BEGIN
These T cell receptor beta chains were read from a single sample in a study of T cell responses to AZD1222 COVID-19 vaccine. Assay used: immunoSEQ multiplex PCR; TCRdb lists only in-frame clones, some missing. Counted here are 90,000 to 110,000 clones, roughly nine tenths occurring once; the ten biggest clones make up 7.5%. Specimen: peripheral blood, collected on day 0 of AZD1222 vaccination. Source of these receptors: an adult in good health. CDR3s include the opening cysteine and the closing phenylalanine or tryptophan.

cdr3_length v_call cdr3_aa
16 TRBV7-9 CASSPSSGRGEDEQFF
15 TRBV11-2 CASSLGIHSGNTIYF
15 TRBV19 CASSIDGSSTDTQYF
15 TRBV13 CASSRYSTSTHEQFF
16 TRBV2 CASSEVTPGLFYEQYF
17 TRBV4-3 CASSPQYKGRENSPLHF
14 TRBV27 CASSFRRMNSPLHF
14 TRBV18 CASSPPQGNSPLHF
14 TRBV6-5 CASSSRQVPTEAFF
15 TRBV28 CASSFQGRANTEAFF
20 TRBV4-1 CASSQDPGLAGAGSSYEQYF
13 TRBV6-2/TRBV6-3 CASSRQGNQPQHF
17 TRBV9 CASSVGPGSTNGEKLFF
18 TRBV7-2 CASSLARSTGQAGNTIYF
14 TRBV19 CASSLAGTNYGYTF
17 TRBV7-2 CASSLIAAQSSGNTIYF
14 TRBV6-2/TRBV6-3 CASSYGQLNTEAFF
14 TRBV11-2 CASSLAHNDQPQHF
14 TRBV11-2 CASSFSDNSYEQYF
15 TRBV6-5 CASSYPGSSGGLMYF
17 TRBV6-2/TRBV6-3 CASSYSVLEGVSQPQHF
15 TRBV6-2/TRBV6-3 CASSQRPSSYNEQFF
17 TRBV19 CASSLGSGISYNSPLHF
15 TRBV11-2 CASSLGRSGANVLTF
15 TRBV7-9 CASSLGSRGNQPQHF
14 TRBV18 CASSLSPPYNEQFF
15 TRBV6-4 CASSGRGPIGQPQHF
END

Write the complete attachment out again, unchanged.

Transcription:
These T cell receptor beta chains were read from a single sample in a study of T cell responses to AZD1222 COVID-19 vaccine. Assay used: immunoSEQ multiplex PCR; TCRdb lists only in-frame clones, some missing. Counted here are 90,000 to 110,000 clones, roughly nine tenths occurring once; the ten biggest clones make up 7.5%. Specimen: peripheral blood, collected on day 0 of AZD1222 vaccination. Source of these receptors: an adult in good health. CDR3s include the opening cysteine and the closing phenylalanine or tryptophan.

cdr3_length v_call cdr3_aa
16 TRBV7-9 CASSPSSGRGEDEQFF
15 TRBV11-2 CASSLGIHSGNTIYF
15 TRBV19 CASSIDGSSTDTQYF
15 TRBV13 CASSRYSTSTHEQFF
16 TRBV2 CASSEVTPGLFYEQYF
17 TRBV4-3 CASSPQYKGRENSPLHF
14 TRBV27 CASSFRRMNSPLHF
14 TRBV18 CASSPPQGNSPLHF
14 TRBV6-5 CASSSRQVPTEAFF
15 TRBV28 CASSFQGRANTEAFF
20 TRBV4-1 CASSQDPGLAGAGSSYEQYF
13 TRBV6-2/TRBV6-3 CASSRQGNQPQHF
17 TRBV9 CASSVGPGSTNGEKLFF
18 TRBV7-2 CASSLARSTGQAGNTIYF
14 TRBV19 CASSLAGTNYGYTF
17 TRBV7-2 CASSLIAAQSSGNTIYF
14 TRBV6-2/TRBV6-3 CASSYGQLNTEAFF
14 TRBV11-2 CASSLAHNDQPQHF
14 TRBV11-2 CASSFSDNSYEQYF
15 TRBV6-5 CASSYPGSSGGLMYF
17 TRBV6-2/TRBV6-3 CASSYSVLEGVSQPQHF
15 TRBV6-2/TRBV6-3 CASSQRPSSYNEQFF
17 TRBV19 CASSLGSGISYNSPLHF
15 TRBV11-2 CASSLGRSGANVLTF
15 TRBV7-9 CASSLGSRGNQPQHF
14 TRBV18 CASSLSPPYNEQFF
15 TRBV6-4 CASSGRGPIGQPQHF